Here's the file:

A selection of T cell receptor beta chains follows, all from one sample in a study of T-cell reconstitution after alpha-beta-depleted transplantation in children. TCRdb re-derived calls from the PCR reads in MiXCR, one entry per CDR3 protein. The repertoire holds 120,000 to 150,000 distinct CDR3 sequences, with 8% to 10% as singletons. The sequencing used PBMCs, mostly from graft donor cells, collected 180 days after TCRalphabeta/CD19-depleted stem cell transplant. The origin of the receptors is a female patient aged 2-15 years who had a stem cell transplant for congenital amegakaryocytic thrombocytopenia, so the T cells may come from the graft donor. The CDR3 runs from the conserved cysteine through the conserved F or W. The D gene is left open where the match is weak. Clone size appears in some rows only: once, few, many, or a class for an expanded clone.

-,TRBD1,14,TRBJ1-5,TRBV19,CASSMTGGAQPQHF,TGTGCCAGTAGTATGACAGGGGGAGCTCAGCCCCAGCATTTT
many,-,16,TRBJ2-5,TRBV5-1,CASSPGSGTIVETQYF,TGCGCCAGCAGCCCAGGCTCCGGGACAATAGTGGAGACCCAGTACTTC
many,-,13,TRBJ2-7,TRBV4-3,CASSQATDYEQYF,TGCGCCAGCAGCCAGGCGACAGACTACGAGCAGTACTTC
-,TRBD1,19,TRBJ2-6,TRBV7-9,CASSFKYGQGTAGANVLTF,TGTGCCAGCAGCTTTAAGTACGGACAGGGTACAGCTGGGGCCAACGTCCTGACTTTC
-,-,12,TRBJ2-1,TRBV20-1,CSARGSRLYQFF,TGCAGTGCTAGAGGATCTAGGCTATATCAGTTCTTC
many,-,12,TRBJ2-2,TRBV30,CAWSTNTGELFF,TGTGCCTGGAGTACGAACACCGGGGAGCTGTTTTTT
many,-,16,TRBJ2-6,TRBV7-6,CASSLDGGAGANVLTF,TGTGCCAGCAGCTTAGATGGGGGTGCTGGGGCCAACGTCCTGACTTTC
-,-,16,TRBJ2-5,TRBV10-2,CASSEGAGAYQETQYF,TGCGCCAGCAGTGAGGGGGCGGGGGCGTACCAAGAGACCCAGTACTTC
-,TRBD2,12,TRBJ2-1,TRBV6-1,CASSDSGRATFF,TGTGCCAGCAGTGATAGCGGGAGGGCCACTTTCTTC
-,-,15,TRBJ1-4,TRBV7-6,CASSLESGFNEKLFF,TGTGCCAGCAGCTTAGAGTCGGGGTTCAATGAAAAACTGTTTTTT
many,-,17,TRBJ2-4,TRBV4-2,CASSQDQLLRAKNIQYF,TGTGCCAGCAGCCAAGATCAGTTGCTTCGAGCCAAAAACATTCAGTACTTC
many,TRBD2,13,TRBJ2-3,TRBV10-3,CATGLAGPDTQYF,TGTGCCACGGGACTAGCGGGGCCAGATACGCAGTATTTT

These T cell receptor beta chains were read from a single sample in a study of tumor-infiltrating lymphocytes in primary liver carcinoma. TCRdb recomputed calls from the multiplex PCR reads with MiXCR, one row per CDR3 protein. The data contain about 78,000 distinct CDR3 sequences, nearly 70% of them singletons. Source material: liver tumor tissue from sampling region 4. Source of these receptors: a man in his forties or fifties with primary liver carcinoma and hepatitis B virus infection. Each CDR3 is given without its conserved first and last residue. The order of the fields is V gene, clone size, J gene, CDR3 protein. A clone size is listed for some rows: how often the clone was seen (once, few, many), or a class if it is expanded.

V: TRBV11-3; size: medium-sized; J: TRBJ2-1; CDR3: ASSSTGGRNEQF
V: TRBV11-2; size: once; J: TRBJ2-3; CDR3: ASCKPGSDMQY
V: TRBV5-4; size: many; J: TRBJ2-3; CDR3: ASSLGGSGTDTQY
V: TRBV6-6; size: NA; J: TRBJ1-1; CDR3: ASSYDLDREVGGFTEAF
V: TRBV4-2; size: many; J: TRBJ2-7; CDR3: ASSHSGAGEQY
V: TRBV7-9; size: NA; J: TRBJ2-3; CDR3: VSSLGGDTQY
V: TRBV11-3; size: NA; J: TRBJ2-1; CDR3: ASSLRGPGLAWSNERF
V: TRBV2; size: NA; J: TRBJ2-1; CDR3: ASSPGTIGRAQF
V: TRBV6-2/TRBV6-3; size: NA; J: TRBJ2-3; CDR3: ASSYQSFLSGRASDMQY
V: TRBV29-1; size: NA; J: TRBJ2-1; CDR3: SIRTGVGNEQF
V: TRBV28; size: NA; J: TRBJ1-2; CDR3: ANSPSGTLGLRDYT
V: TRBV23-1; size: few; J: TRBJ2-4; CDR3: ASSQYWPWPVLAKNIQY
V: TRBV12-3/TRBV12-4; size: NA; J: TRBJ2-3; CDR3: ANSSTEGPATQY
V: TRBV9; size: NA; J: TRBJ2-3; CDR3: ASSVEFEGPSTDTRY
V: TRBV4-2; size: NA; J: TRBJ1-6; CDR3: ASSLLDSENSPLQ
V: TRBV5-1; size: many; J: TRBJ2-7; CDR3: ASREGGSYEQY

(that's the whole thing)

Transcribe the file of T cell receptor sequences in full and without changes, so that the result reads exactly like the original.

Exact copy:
A selection of T cell receptor beta chains follows, all from one sample in a study of T-cell reconstitution after alpha-beta-depleted transplantation in children. TCRdb re-derived calls from the PCR reads in MiXCR, one entry per CDR3 protein. The repertoire holds 120,000 to 150,000 distinct CDR3 sequences, with 8% to 10% as singletons. The sequencing used PBMCs, mostly from graft donor cells, collected 180 days after TCRalphabeta/CD19-depleted stem cell transplant. The origin of the receptors is a female patient aged 2-15 years who had a stem cell transplant for congenital amegakaryocytic thrombocytopenia, so the T cells may come from the graft donor. The CDR3 runs from the conserved cysteine through the conserved F or W. The D gene is left open where the match is weak. Clone size appears in some rows only: once, few, many, or a class for an expanded clone.

-,TRBD1,14,TRBJ1-5,TRBV19,CASSMTGGAQPQHF,TGTGCCAGTAGTATGACAGGGGGAGCTCAGCCCCAGCATTTT
many,-,16,TRBJ2-5,TRBV5-1,CASSPGSGTIVETQYF,TGCGCCAGCAGCCCAGGCTCCGGGACAATAGTGGAGACCCAGTACTTC
many,-,13,TRBJ2-7,TRBV4-3,CASSQATDYEQYF,TGCGCCAGCAGCCAGGCGACAGACTACGAGCAGTACTTC
-,TRBD1,19,TRBJ2-6,TRBV7-9,CASSFKYGQGTAGANVLTF,TGTGCCAGCAGCTTTAAGTACGGACAGGGTACAGCTGGGGCCAACGTCCTGACTTTC
-,-,12,TRBJ2-1,TRBV20-1,CSARGSRLYQFF,TGCAGTGCTAGAGGATCTAGGCTATATCAGTTCTTC
many,-,12,TRBJ2-2,TRBV30,CAWSTNTGELFF,TGTGCCTGGAGTACGAACACCGGGGAGCTGTTTTTT
many,-,16,TRBJ2-6,TRBV7-6,CASSLDGGAGANVLTF,TGTGCCAGCAGCTTAGATGGGGGTGCTGGGGCCAACGTCCTGACTTTC
-,-,16,TRBJ2-5,TRBV10-2,CASSEGAGAYQETQYF,TGCGCCAGCAGTGAGGGGGCGGGGGCGTACCAAGAGACCCAGTACTTC
-,TRBD2,12,TRBJ2-1,TRBV6-1,CASSDSGRATFF,TGTGCCAGCAGTGATAGCGGGAGGGCCACTTTCTTC
-,-,15,TRBJ1-4,TRBV7-6,CASSLESGFNEKLFF,TGTGCCAGCAGCTTAGAGTCGGGGTTCAATGAAAAACTGTTTTTT
many,-,17,TRBJ2-4,TRBV4-2,CASSQDQLLRAKNIQYF,TGTGCCAGCAGCCAAGATCAGTTGCTTCGAGCCAAAAACATTCAGTACTTC
many,TRBD2,13,TRBJ2-3,TRBV10-3,CATGLAGPDTQYF,TGTGCCACGGGACTAGCGGGGCCAGATACGCAGTATTTT

These T cell receptor beta chains were read from a single sample in a study of tumor-infiltrating lymphocytes in primary liver carcinoma. TCRdb recomputed calls from the multiplex PCR reads with MiXCR, one row per CDR3 protein. The data contain about 78,000 distinct CDR3 sequences, nearly 70% of them singletons. Source material: liver tumor tissue from sampling region 4. Source of these receptors: a man in his forties or fifties with primary liver carcinoma and hepatitis B virus infection. Each CDR3 is given without its conserved first and last residue. The order of the fields is V gene, clone size, J gene, CDR3 protein. A clone size is listed for some rows: how often the clone was seen (once, few, many), or a class if it is expanded.

V: TRBV11-3; size: medium-sized; J: TRBJ2-1; CDR3: ASSSTGGRNEQF
V: TRBV11-2; size: once; J: TRBJ2-3; CDR3: ASCKPGSDMQY
V: TRBV5-4; size: many; J: TRBJ2-3; CDR3: ASSLGGSGTDTQY
V: TRBV6-6; size: NA; J: TRBJ1-1; CDR3: ASSYDLDREVGGFTEAF
V: TRBV4-2; size: many; J: TRBJ2-7; CDR3: ASSHSGAGEQY
V: TRBV7-9; size: NA; J: TRBJ2-3; CDR3: VSSLGGDTQY
V: TRBV11-3; size: NA; J: TRBJ2-1; CDR3: ASSLRGPGLAWSNERF
V: TRBV2; size: NA; J: TRBJ2-1; CDR3: ASSPGTIGRAQF
V: TRBV6-2/TRBV6-3; size: NA; J: TRBJ2-3; CDR3: ASSYQSFLSGRASDMQY
V: TRBV29-1; size: NA; J: TRBJ2-1; CDR3: SIRTGVGNEQF
V: TRBV28; size: NA; J: TRBJ1-2; CDR3: ANSPSGTLGLRDYT
V: TRBV23-1; size: few; J: TRBJ2-4; CDR3: ASSQYWPWPVLAKNIQY
V: TRBV12-3/TRBV12-4; size: NA; J: TRBJ2-3; CDR3: ANSSTEGPATQY
V: TRBV9; size: NA; J: TRBJ2-3; CDR3: ASSVEFEGPSTDTRY
V: TRBV4-2; size: NA; J: TRBJ1-6; CDR3: ASSLLDSENSPLQ
V: TRBV5-1; size: many; J: TRBJ2-7; CDR3: ASREGGSYEQY